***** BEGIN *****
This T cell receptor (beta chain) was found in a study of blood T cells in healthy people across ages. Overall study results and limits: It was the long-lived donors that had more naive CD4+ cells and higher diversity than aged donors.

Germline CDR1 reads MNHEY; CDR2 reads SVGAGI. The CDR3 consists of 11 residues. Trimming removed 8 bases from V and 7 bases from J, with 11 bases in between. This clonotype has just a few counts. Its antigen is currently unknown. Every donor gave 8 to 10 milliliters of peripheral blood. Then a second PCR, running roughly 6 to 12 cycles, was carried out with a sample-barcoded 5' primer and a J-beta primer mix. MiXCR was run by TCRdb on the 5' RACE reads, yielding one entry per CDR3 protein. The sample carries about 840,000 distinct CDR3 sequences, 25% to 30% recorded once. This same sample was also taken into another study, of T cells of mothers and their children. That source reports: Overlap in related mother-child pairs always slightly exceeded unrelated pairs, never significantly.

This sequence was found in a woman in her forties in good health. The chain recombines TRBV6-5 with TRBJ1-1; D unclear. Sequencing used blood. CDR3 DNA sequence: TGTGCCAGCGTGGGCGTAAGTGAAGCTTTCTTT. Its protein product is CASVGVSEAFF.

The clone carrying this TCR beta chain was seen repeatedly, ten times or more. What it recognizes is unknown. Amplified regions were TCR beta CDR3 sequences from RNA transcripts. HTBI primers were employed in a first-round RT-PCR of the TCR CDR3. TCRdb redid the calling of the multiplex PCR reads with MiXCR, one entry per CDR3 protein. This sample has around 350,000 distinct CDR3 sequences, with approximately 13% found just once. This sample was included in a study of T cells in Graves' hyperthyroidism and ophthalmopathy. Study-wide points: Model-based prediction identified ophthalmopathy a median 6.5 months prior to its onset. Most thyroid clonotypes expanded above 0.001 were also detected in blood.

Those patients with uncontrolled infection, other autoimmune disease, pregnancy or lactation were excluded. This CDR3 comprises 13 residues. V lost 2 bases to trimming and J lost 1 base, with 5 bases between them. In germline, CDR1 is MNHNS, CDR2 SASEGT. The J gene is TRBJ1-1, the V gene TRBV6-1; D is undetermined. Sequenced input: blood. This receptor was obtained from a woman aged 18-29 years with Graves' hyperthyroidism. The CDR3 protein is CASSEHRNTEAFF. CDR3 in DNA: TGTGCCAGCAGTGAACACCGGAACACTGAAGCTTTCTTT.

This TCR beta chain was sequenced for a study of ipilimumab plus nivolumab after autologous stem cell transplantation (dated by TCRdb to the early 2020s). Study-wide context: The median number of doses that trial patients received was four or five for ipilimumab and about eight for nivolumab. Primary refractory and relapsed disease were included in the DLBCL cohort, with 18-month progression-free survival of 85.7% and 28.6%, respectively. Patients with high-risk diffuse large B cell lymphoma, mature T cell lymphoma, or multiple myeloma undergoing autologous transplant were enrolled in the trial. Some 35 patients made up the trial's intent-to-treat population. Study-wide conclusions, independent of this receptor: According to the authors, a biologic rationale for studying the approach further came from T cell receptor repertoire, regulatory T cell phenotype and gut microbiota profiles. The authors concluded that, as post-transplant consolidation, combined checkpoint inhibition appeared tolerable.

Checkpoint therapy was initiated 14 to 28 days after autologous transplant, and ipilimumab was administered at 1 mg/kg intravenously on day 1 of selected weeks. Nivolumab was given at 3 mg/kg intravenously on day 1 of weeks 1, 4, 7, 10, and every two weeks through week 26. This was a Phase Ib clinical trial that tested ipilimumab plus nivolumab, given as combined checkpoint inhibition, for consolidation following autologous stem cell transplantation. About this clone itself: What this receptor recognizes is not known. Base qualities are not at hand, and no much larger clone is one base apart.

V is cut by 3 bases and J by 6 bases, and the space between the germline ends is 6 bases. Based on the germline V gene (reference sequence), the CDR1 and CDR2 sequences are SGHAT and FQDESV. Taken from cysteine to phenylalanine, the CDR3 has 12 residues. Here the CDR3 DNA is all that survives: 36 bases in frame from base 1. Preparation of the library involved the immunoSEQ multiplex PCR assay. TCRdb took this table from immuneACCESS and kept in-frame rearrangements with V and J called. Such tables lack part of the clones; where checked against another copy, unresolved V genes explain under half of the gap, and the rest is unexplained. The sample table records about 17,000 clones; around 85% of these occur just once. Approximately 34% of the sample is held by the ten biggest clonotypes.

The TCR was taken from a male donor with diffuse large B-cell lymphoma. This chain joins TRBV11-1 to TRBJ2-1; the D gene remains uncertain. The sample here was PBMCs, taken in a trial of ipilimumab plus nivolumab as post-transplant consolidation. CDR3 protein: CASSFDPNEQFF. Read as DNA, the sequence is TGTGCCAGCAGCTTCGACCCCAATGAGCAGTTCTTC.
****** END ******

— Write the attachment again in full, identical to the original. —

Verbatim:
This T cell receptor (beta chain) was found in a study of blood T cells in healthy people across ages. Overall study results and limits: It was the long-lived donors that had more naive CD4+ cells and higher diversity than aged donors.

Germline CDR1 reads MNHEY; CDR2 reads SVGAGI. The CDR3 consists of 11 residues. Trimming removed 8 bases from V and 7 bases from J, with 11 bases in between. This clonotype has just a few counts. Its antigen is currently unknown. Every donor gave 8 to 10 milliliters of peripheral blood. Then a second PCR, running roughly 6 to 12 cycles, was carried out with a sample-barcoded 5' primer and a J-beta primer mix. MiXCR was run by TCRdb on the 5' RACE reads, yielding one entry per CDR3 protein. The sample carries about 840,000 distinct CDR3 sequences, 25% to 30% recorded once. This same sample was also taken into another study, of T cells of mothers and their children. That source reports: Overlap in related mother-child pairs always slightly exceeded unrelated pairs, never significantly.

This sequence was found in a woman in her forties in good health. The chain recombines TRBV6-5 with TRBJ1-1; D unclear. Sequencing used blood. CDR3 DNA sequence: TGTGCCAGCGTGGGCGTAAGTGAAGCTTTCTTT. Its protein product is CASVGVSEAFF.

The clone carrying this TCR beta chain was seen repeatedly, ten times or more. What it recognizes is unknown. Amplified regions were TCR beta CDR3 sequences from RNA transcripts. HTBI primers were employed in a first-round RT-PCR of the TCR CDR3. TCRdb redid the calling of the multiplex PCR reads with MiXCR, one entry per CDR3 protein. This sample has around 350,000 distinct CDR3 sequences, with approximately 13% found just once. This sample was included in a study of T cells in Graves' hyperthyroidism and ophthalmopathy. Study-wide points: Model-based prediction identified ophthalmopathy a median 6.5 months prior to its onset. Most thyroid clonotypes expanded above 0.001 were also detected in blood.

Those patients with uncontrolled infection, other autoimmune disease, pregnancy or lactation were excluded. This CDR3 comprises 13 residues. V lost 2 bases to trimming and J lost 1 base, with 5 bases between them. In germline, CDR1 is MNHNS, CDR2 SASEGT. The J gene is TRBJ1-1, the V gene TRBV6-1; D is undetermined. Sequenced input: blood. This receptor was obtained from a woman aged 18-29 years with Graves' hyperthyroidism. The CDR3 protein is CASSEHRNTEAFF. CDR3 in DNA: TGTGCCAGCAGTGAACACCGGAACACTGAAGCTTTCTTT.

This TCR beta chain was sequenced for a study of ipilimumab plus nivolumab after autologous stem cell transplantation (dated by TCRdb to the early 2020s). Study-wide context: The median number of doses that trial patients received was four or five for ipilimumab and about eight for nivolumab. Primary refractory and relapsed disease were included in the DLBCL cohort, with 18-month progression-free survival of 85.7% and 28.6%, respectively. Patients with high-risk diffuse large B cell lymphoma, mature T cell lymphoma, or multiple myeloma undergoing autologous transplant were enrolled in the trial. Some 35 patients made up the trial's intent-to-treat population. Study-wide conclusions, independent of this receptor: According to the authors, a biologic rationale for studying the approach further came from T cell receptor repertoire, regulatory T cell phenotype and gut microbiota profiles. The authors concluded that, as post-transplant consolidation, combined checkpoint inhibition appeared tolerable.

Checkpoint therapy was initiated 14 to 28 days after autologous transplant, and ipilimumab was administered at 1 mg/kg intravenously on day 1 of selected weeks. Nivolumab was given at 3 mg/kg intravenously on day 1 of weeks 1, 4, 7, 10, and every two weeks through week 26. This was a Phase Ib clinical trial that tested ipilimumab plus nivolumab, given as combined checkpoint inhibition, for consolidation following autologous stem cell transplantation. About this clone itself: What this receptor recognizes is not known. Base qualities are not at hand, and no much larger clone is one base apart.

V is cut by 3 bases and J by 6 bases, and the space between the germline ends is 6 bases. Based on the germline V gene (reference sequence), the CDR1 and CDR2 sequences are SGHAT and FQDESV. Taken from cysteine to phenylalanine, the CDR3 has 12 residues. Here the CDR3 DNA is all that survives: 36 bases in frame from base 1. Preparation of the library involved the immunoSEQ multiplex PCR assay. TCRdb took this table from immuneACCESS and kept in-frame rearrangements with V and J called. Such tables lack part of the clones; where checked against another copy, unresolved V genes explain under half of the gap, and the rest is unexplained. The sample table records about 17,000 clones; around 85% of these occur just once. Approximately 34% of the sample is held by the ten biggest clonotypes.

The TCR was taken from a male donor with diffuse large B-cell lymphoma. This chain joins TRBV11-1 to TRBJ2-1; the D gene remains uncertain. The sample here was PBMCs, taken in a trial of ipilimumab plus nivolumab as post-transplant consolidation. CDR3 protein: CASSFDPNEQFF. Read as DNA, the sequence is TGTGCCAGCAGCTTCGACCCCAATGAGCAGTTCTTC.